Oddments

The Expedition

We assembled in the usual room at the usual time, a couple of dozen in number and counting the minutes before we’d begin the march.  Called to attention, the excited voices quieted for roll call.  Barely seated and itching to leave, we waited for the tally to be completed so we could gear up and go.  A name was called, quickly answered by a raised hand and a “here!” The process repeated again and again, each name followed by an affirmative answer.  Of course everyone made it in that day, who’d miss the chance for adventure?

With all souls accounted for and our safety briefing done, we gathered our kit. Three sheets of large paper rolled up for transport.  Check.  Crayons of various colors.  Check.  Peanut butter and jelly sandwich in brown paper bag.  Check. Permission slip.  Check.

Released from our seats, we assumed classic school formation: the single file line.  And there we stood, like a plane full of paratroops waiting for the green light to signal the jump through the door.  Excitement, anticipation, and the general happiness that is leaving school early caused little feet to creep slowly forward as we awaited the signal to go.  Unlike most field trips, we’d take no bus.  This time, and only this time, we would walk.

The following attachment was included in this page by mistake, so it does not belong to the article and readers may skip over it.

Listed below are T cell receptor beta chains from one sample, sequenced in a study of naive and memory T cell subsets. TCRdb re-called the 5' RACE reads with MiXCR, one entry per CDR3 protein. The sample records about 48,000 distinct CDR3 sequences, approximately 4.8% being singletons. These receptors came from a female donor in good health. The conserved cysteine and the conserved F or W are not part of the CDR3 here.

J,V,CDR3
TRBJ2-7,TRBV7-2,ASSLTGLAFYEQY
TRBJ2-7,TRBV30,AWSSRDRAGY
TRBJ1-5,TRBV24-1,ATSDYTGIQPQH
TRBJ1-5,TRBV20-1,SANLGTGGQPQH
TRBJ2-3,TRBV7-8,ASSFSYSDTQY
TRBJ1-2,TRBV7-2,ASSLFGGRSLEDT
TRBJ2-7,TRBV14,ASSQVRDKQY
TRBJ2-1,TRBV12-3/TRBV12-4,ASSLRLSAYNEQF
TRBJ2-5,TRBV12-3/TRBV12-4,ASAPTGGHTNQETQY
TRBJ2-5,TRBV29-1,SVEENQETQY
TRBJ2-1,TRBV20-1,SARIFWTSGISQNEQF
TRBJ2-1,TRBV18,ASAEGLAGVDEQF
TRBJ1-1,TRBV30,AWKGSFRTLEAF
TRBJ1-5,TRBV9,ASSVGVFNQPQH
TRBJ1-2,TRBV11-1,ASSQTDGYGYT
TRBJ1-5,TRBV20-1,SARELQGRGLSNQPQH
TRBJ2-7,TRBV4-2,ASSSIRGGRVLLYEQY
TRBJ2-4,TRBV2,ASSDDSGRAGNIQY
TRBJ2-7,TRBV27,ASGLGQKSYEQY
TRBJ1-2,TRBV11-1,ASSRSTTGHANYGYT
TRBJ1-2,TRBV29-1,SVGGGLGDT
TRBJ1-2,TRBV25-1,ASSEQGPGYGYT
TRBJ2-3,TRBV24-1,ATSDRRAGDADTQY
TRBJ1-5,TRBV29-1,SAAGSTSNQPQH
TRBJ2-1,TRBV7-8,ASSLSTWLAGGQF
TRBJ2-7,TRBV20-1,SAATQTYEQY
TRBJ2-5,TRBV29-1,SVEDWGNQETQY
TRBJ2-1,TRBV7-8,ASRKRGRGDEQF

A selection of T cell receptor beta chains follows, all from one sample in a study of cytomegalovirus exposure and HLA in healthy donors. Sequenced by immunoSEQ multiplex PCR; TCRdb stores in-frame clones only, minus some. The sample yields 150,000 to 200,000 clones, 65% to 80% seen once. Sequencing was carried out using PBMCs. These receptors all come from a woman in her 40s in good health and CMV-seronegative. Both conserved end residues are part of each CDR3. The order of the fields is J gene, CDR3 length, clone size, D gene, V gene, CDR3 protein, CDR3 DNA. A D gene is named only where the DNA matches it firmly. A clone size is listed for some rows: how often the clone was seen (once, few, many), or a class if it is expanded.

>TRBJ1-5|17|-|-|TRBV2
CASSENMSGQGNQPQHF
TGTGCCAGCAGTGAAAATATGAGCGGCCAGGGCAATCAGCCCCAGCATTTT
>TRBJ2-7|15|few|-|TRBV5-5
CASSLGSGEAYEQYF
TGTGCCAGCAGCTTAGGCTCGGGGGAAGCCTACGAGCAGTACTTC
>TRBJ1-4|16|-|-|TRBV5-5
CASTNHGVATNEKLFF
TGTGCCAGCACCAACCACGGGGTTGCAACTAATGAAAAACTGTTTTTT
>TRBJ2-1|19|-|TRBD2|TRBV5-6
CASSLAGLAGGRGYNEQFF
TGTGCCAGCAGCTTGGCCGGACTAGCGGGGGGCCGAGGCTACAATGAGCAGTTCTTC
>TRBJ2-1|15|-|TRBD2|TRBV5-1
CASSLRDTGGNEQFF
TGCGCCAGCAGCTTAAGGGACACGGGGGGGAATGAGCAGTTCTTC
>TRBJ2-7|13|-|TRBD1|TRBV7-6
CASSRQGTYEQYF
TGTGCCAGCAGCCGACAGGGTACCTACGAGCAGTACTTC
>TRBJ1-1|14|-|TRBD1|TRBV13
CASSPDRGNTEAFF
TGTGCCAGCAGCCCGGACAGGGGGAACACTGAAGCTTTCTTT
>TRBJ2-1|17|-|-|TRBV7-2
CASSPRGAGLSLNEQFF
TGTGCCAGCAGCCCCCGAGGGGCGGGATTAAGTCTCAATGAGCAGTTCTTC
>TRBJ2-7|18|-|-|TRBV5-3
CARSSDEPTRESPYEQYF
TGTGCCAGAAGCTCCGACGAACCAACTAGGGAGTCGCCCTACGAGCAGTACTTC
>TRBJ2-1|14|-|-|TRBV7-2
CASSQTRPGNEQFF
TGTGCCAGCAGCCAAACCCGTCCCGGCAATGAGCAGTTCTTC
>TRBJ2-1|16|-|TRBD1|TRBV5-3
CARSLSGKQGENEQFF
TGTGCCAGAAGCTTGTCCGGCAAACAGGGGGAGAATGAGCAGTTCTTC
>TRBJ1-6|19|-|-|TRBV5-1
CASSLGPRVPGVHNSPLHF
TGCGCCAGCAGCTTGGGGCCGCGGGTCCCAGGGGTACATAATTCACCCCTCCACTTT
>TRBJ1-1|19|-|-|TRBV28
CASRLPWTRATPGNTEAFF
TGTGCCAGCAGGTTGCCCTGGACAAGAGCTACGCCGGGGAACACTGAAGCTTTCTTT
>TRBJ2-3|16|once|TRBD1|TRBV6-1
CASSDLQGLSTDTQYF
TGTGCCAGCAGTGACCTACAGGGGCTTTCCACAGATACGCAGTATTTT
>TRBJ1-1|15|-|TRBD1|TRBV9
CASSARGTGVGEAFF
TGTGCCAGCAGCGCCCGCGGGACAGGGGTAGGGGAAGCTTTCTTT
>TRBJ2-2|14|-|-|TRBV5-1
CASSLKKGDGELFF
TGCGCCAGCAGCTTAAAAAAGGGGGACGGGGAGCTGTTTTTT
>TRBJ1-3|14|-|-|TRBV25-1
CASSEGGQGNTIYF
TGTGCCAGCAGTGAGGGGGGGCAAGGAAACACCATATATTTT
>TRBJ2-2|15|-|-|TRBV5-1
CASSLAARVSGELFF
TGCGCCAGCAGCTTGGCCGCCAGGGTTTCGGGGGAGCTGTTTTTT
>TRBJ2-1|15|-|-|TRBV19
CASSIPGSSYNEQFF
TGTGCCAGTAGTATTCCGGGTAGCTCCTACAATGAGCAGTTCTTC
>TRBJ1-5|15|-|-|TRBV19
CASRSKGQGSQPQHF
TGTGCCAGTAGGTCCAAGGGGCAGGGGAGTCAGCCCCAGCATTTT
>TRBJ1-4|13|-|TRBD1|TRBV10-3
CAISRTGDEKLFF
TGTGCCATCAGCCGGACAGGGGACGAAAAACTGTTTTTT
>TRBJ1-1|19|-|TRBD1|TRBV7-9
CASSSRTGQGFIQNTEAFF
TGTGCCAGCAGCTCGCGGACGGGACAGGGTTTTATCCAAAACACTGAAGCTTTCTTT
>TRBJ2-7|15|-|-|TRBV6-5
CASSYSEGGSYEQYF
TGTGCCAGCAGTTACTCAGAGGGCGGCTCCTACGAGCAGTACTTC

There’s  a relationship between distance and the length of the leg.  The legs were all short that day, so our destination felt farther away than it actually was.  In reality the school sat in the center of a large subdivision, and our objective waited on the other side of the road that defined its southern most border.  To get to that road, and to what now would be a death-defying dash across it, was only as scenic as your enjoyment of deja-vu.